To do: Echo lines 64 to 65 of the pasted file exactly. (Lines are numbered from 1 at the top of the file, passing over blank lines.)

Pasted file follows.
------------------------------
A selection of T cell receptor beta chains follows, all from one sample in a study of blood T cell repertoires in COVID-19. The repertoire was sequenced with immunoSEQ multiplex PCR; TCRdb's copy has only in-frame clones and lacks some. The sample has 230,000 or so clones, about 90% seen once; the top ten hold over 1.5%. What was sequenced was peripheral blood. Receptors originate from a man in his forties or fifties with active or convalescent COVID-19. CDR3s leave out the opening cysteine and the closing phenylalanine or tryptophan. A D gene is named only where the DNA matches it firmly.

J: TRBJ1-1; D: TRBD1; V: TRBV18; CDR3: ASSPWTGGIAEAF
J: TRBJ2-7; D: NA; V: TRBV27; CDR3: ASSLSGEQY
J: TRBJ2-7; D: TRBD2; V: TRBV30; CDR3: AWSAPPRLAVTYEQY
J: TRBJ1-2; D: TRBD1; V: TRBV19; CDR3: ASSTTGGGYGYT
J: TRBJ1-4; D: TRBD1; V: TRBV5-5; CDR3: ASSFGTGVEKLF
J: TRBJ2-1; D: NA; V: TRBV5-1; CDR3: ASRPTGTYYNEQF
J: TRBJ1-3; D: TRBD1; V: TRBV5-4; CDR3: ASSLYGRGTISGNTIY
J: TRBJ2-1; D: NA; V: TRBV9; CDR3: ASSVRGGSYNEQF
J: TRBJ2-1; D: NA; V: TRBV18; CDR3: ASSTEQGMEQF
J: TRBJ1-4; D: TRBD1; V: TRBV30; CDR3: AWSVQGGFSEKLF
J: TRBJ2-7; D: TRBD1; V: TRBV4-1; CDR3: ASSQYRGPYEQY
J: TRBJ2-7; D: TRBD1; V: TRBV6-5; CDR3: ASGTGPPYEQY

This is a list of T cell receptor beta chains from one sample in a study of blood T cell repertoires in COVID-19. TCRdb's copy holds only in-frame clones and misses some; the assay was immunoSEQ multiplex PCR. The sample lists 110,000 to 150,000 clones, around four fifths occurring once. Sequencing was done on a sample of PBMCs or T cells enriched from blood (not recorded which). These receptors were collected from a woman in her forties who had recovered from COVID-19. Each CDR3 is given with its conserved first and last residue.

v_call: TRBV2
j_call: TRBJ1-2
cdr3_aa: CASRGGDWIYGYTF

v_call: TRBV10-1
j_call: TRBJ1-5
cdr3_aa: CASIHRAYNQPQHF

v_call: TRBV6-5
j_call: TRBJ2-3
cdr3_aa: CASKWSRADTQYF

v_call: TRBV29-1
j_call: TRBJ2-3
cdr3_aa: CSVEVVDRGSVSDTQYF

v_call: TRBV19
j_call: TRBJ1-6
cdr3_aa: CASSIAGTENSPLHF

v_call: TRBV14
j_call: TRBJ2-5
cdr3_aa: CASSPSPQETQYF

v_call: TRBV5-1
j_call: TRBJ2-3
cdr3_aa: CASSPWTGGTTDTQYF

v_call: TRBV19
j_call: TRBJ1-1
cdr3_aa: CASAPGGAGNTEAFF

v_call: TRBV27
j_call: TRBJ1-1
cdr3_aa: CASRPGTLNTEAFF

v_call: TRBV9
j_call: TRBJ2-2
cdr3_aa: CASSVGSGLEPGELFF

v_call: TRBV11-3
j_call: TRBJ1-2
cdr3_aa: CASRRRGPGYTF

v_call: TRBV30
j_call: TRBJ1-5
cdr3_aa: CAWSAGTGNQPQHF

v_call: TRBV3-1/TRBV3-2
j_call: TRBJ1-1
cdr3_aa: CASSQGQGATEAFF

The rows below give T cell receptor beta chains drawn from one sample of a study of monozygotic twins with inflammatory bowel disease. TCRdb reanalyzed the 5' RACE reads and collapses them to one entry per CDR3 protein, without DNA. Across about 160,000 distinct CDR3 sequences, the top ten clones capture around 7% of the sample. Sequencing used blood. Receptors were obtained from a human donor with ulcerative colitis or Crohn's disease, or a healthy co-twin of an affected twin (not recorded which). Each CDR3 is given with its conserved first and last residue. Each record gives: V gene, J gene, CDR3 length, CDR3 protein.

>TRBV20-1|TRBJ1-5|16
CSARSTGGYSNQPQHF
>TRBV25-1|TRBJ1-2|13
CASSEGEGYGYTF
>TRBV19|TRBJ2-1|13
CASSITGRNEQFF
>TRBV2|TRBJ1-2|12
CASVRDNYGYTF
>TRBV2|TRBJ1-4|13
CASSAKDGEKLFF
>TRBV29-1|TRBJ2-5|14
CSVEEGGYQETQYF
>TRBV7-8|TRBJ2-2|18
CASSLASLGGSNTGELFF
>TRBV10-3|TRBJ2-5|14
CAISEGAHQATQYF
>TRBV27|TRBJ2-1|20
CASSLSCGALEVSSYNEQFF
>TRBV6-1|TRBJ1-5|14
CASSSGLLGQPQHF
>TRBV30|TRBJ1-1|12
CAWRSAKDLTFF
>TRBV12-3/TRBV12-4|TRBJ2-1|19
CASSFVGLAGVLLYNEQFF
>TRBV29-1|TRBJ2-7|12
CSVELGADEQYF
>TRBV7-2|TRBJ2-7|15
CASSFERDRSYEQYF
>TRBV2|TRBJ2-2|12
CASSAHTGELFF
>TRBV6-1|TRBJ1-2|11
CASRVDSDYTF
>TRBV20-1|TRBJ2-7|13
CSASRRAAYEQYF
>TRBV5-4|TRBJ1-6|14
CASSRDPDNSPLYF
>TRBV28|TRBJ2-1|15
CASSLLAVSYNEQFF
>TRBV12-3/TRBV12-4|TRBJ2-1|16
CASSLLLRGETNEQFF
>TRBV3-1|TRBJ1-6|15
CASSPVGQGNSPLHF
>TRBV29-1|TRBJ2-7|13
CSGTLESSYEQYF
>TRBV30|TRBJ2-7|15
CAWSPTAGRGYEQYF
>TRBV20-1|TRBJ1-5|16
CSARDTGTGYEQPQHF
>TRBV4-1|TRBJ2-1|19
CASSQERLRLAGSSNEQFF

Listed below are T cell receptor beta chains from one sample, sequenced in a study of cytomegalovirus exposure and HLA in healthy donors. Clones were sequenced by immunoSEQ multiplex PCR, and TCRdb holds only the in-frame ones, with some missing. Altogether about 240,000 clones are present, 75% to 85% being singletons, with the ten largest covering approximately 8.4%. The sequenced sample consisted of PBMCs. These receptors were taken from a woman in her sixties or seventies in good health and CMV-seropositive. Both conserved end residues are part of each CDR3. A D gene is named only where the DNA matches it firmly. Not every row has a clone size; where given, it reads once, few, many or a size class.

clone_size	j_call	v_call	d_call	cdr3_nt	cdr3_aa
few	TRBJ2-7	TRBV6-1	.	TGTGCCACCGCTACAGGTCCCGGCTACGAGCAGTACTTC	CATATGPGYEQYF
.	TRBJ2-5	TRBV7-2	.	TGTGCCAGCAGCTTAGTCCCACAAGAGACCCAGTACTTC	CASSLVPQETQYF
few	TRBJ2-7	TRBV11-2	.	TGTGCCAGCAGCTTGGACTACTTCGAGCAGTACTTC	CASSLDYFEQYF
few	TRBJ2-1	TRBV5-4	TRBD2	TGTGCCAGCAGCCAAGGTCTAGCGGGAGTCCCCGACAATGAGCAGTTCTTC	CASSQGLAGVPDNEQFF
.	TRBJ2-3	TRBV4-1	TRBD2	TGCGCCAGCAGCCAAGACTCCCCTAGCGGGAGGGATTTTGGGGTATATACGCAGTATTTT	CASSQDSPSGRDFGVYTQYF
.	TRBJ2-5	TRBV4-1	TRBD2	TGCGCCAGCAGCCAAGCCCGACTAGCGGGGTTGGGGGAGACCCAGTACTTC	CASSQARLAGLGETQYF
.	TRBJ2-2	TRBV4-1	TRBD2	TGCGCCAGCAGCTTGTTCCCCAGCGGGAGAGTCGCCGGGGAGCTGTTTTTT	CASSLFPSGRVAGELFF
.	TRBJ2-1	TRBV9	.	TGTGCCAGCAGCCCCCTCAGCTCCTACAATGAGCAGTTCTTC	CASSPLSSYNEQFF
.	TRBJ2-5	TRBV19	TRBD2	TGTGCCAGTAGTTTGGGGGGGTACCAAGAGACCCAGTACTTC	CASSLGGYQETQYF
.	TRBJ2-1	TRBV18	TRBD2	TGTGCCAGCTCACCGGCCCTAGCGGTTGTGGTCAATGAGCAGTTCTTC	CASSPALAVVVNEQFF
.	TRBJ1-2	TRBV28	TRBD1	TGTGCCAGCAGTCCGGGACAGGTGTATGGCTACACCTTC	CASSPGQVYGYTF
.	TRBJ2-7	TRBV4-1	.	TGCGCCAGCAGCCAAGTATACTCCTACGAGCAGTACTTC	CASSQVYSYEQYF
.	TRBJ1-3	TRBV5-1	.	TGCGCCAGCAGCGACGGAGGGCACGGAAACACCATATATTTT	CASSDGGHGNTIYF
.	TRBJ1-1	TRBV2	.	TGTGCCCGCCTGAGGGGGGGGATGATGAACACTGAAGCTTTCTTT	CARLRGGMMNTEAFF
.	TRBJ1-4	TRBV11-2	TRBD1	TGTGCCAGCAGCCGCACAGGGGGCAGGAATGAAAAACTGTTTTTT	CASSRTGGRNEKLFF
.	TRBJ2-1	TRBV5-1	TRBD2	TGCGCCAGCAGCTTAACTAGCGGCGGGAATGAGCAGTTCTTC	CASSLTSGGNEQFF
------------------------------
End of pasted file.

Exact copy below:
CASSAKDGEKLFF
>TRBV29-1|TRBJ2-5|14